New Microscopy Tech Offers a Kind of “Nano-GPS” for Measuring Magnetism of Atoms

New Microscopy Tech Offers a Kind of “Nano-GPS” for Measuring Magnetism of Atoms

Researchers at IBM Research Alamaden have developed a new approach to measuring the magnetic field of individual atoms that for the first time gives scientists the ability to put the sensor exactly next to the atom they want to measure, providing them with a strong and direct signal of the magnetic field. The energy resolution that the new technology provides is more than 1000 times higher than other microscopic techniques, according to its inventors.

The technique involves purposely placing a "sensor" atom near the “target” atom to measure the latter’s magnetic field.  These sensor atoms—also known as electron spin resonance (ESR) sensors—were first developed by IBM back in 2015 and are used inside of scanning tunneling microscopes (STMs). STMs—which detect the tunneling of electrons between the an ultra-sharp probe as it’s scanned across a surface—allow atom-by-atom engineering, so that the positions of both the sensor and the target atoms can be imaged to locate them with atomic precision.

This latest advance in STMs with ESR technology described in the journal Nature Nanotechnology marks a distinct change from how the magnetic fields of atoms have previously been measured.

“We have shown in the paper how to perform a kind of ‘nano-GPS’ imaging, to detect where other magnetic atoms were located purely by the spin resonance signal on several fixed sensor atoms,” says Christopher Lutz, a staff scientist at IBM Research Almaden. “We intend to use this to image where magnetic centers are in molecules and nanostructures on the surface.”

Prior to this latest work, one of the most notable techniques for measuring the magnetic fields of atoms involved exploiting defects in diamond—called nitrogen-vacancy (NV) centers—which  can measure the magnetic fields from individual atoms within the diamond crystal.

But with that approach the NV center location is random; it cannot be moved around within the diamond crystal, according to Lutz. He further notes that while the diamond containing the NV can be moved near another object to image it magnetically it is presently limited to about 10 nanometers distance, because it is hard to get an NV center with usable properties close enough to the diamond surface.

Lutz also points out that there had been earlier work at IBM in measuring the magnetic field of atoms in which they demonstrated it was possible to detect a weak magnetic force from an individual atom. However, “the signals were very challenging to detect,” he says. “The signal from the new STM technique is much stronger and more robust. We can sense the magnetic field of other atoms directly, which gives clear measure of their magnetic moments and other magnetic properties.” 

This additional information on the magnetic properties of atoms complements the other kinds of information that regular STMs give, like the location of atoms on a surface and their tunneling spectra—the conductance as a function of the voltage. (The latter gives information on the an atom’s electronic structure.) According to Lutz, this means an energy resolution that is 1000 times as sensitive as other microscopic techniques, making it possible to see weak interactions.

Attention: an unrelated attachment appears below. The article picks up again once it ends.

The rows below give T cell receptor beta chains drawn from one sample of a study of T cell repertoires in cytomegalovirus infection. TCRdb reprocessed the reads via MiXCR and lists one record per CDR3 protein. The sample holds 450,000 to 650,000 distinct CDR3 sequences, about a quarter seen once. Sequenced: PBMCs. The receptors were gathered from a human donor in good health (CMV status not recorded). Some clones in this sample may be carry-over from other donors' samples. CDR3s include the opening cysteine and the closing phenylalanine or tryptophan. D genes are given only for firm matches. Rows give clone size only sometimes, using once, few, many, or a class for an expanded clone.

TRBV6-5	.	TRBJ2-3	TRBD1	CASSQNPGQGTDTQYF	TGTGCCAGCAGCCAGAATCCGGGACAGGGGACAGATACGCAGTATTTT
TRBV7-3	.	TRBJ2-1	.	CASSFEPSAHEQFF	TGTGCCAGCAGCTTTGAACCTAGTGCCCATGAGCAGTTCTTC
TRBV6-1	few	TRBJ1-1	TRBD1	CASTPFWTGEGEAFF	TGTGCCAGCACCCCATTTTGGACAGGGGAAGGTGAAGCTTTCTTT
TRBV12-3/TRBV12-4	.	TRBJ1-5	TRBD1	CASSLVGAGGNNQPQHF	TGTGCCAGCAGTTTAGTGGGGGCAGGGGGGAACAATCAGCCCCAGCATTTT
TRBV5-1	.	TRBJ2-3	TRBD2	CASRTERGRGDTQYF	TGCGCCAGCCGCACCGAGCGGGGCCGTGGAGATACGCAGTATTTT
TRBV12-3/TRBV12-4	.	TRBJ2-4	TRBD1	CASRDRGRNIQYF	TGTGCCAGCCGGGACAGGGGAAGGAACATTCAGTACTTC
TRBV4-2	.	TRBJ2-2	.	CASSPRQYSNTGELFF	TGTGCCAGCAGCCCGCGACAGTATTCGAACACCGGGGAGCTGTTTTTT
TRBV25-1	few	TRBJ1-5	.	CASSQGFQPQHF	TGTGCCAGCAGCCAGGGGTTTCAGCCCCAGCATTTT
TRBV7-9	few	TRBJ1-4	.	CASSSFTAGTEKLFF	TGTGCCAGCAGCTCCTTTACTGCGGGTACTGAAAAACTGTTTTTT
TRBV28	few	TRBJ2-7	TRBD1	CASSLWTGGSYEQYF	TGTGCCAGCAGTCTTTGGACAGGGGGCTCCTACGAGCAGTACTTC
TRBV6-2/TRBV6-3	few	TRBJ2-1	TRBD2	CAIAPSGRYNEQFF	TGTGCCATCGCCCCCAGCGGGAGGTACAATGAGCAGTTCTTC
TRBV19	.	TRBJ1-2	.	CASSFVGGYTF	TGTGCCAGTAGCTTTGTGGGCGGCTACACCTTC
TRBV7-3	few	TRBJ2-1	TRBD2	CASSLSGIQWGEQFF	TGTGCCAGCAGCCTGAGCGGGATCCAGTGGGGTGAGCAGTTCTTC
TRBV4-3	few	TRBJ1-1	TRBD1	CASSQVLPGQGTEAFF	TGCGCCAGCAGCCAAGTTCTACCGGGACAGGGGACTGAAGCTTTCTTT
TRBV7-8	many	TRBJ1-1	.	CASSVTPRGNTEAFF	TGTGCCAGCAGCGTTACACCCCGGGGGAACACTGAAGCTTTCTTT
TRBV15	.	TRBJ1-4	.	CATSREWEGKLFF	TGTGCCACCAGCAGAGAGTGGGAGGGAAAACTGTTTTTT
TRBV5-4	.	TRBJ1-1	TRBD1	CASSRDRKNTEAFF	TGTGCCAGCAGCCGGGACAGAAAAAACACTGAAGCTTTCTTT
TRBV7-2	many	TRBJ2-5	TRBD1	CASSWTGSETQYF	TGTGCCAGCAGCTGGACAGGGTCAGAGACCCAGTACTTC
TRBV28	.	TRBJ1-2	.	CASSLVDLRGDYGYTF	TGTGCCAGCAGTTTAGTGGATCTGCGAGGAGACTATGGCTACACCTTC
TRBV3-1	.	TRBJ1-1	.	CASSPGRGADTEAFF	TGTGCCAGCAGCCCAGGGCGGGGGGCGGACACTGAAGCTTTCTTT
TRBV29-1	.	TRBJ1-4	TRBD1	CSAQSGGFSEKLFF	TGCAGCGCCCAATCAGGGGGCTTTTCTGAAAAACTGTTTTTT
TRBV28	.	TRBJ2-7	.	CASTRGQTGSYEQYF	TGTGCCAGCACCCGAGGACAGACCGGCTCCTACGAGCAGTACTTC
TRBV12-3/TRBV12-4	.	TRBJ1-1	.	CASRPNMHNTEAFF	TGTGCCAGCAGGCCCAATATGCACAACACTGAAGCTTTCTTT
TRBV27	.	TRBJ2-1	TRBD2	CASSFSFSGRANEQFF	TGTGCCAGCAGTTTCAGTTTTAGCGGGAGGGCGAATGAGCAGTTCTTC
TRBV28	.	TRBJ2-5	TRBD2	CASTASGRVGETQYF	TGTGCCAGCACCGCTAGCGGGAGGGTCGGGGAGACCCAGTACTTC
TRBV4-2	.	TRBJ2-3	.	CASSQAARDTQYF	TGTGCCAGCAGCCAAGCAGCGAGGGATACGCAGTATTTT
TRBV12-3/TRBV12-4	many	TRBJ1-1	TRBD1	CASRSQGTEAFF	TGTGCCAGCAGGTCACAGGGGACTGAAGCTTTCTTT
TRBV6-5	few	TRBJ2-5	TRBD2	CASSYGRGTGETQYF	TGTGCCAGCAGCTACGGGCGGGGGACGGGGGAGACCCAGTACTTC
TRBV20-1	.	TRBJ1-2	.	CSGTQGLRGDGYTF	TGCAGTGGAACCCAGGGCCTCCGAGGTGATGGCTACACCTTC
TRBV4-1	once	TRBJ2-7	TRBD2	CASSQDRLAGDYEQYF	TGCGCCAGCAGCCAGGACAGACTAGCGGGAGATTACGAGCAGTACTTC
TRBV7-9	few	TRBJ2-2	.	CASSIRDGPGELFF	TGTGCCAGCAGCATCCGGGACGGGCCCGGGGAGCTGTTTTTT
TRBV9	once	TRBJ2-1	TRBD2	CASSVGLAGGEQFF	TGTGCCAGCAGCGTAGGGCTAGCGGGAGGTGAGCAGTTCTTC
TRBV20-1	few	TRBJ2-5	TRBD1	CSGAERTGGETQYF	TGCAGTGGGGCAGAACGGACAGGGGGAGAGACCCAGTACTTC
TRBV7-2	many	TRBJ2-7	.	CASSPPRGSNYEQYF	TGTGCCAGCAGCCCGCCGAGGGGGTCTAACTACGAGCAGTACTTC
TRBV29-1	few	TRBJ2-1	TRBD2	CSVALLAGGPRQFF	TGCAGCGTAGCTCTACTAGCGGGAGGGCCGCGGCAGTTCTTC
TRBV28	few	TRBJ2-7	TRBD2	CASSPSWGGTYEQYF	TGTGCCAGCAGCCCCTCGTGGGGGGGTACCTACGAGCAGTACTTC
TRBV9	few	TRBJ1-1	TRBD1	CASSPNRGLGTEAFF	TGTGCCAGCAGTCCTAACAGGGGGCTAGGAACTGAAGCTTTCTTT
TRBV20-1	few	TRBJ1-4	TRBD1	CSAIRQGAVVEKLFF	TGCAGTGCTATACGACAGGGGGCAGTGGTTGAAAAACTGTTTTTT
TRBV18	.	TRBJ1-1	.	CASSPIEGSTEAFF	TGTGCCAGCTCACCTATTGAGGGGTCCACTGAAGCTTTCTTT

“This allows weak interaction like magnetic coupling between well-separated atoms to be measured,” he says. “It can probe structures non-invasively, from several nanometers away, where they are undisturbed by our probe atom.”

The operating principle of these ESR sensors depends on what happens when an atom with unpaired electron spins is placed in a magnetic field. It does something called “precess”, which means its axis rotates around the magnetic field at a precise frequency. This frequency depends on the field strength and the atom's magnetic moment, which is the strength of the atom's magnetism. 

“In our experiment, we apply a magnetic field to the microscope, and then apply a high-frequency voltage to the tunnel junction of the microscope,” explains Lutz. “When the frequency matches the frequency of the spin precession, it drives the spin away from its thermal equilibrium, in which it is mostly aligned with the magnetic field.”

This change in orientation is detected by transferring a single magnetic “sensor” atom, in this case iron, to the microscope tip. The frequency is swept through the resonance frequency, and a sharp change in tunnel current appears precisely at the resonant frequency. The resonance frequency moves in response to nearby magnetic atoms.

“The physical principle is the same as for magnetic resonance imaging except that we detect electron precession instead of nuclear precession, and we address individual atoms instead of billions of them, by positioning the tip over the atom of interest,” adds Lutz.

The technical hurdles in achieving these measurements are pretty high. First, high-frequency cabling is needed to bring gigahertz signals to the STM tip in order to drive the atom's spin resonantly. Meanwhile, the STM itself must be maintained in an ultra-high vacuum, at liquid helium temperatures, and in an applied magnetic field of just the right magnitude.

“We remain the only group able to perform single-atom ESR in an STM,” says Lutz. “However, we are studying ways to relax the stringent conditions needed to make it work, in order to make this a more general technique and so other groups can make use of it.”

Lutz expects that a few other research groups will be able to perform this measurement once they install a gigahertz connection in their STM.

“We hope to achieve spin resonance on a wider variety of atom types and surface materials, and to relax the extreme conditions needed for this experiment, so that in time more labs can use it,” he says.